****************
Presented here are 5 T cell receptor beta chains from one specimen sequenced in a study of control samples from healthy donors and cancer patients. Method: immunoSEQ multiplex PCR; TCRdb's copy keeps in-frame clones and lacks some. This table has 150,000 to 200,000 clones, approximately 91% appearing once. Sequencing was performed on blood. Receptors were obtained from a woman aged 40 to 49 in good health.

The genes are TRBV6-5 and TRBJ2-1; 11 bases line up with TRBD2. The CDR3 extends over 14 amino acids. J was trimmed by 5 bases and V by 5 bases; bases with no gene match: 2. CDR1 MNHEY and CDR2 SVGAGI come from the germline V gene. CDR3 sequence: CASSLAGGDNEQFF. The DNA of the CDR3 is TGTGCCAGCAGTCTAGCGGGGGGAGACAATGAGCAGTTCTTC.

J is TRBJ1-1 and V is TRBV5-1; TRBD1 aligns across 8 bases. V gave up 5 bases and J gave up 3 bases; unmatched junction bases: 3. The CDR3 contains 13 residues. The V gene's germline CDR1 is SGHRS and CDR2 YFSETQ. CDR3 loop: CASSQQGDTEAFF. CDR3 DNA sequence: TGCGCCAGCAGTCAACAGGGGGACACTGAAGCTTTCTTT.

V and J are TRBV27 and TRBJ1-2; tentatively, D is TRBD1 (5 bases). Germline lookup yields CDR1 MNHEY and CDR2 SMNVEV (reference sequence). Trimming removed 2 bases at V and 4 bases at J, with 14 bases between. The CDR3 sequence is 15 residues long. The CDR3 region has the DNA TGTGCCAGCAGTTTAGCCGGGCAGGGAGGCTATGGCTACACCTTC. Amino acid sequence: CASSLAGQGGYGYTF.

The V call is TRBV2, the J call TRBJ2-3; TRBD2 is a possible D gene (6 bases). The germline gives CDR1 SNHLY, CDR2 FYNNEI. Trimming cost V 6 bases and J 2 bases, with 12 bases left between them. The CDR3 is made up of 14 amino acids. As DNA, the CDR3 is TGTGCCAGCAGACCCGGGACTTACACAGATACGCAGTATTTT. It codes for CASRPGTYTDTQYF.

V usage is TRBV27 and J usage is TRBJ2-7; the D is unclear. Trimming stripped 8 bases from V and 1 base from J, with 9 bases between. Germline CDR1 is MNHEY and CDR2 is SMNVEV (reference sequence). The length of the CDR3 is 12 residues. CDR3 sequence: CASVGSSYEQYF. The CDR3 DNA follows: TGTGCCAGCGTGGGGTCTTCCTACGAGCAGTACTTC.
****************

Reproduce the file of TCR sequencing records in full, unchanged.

Presented here are 5 T cell receptor beta chains from one specimen sequenced in a study of control samples from healthy donors and cancer patients. Method: immunoSEQ multiplex PCR; TCRdb's copy keeps in-frame clones and lacks some. This table has 150,000 to 200,000 clones, approximately 91% appearing once. Sequencing was performed on blood. Receptors were obtained from a woman aged 40 to 49 in good health.

The genes are TRBV6-5 and TRBJ2-1; 11 bases line up with TRBD2. The CDR3 extends over 14 amino acids. J was trimmed by 5 bases and V by 5 bases; bases with no gene match: 2. CDR1 MNHEY and CDR2 SVGAGI come from the germline V gene. CDR3 sequence: CASSLAGGDNEQFF. The DNA of the CDR3 is TGTGCCAGCAGTCTAGCGGGGGGAGACAATGAGCAGTTCTTC.

J is TRBJ1-1 and V is TRBV5-1; TRBD1 aligns across 8 bases. V gave up 5 bases and J gave up 3 bases; unmatched junction bases: 3. The CDR3 contains 13 residues. The V gene's germline CDR1 is SGHRS and CDR2 YFSETQ. CDR3 loop: CASSQQGDTEAFF. CDR3 DNA sequence: TGCGCCAGCAGTCAACAGGGGGACACTGAAGCTTTCTTT.

V and J are TRBV27 and TRBJ1-2; tentatively, D is TRBD1 (5 bases). Germline lookup yields CDR1 MNHEY and CDR2 SMNVEV (reference sequence). Trimming removed 2 bases at V and 4 bases at J, with 14 bases between. The CDR3 sequence is 15 residues long. The CDR3 region has the DNA TGTGCCAGCAGTTTAGCCGGGCAGGGAGGCTATGGCTACACCTTC. Amino acid sequence: CASSLAGQGGYGYTF.

The V call is TRBV2, the J call TRBJ2-3; TRBD2 is a possible D gene (6 bases). The germline gives CDR1 SNHLY, CDR2 FYNNEI. Trimming cost V 6 bases and J 2 bases, with 12 bases left between them. The CDR3 is made up of 14 amino acids. As DNA, the CDR3 is TGTGCCAGCAGACCCGGGACTTACACAGATACGCAGTATTTT. It codes for CASRPGTYTDTQYF.

V usage is TRBV27 and J usage is TRBJ2-7; the D is unclear. Trimming stripped 8 bases from V and 1 base from J, with 9 bases between. Germline CDR1 is MNHEY and CDR2 is SMNVEV (reference sequence). The length of the CDR3 is 12 residues. CDR3 sequence: CASVGSSYEQYF. The CDR3 DNA follows: TGTGCCAGCGTGGGGTCTTCCTACGAGCAGTACTTC.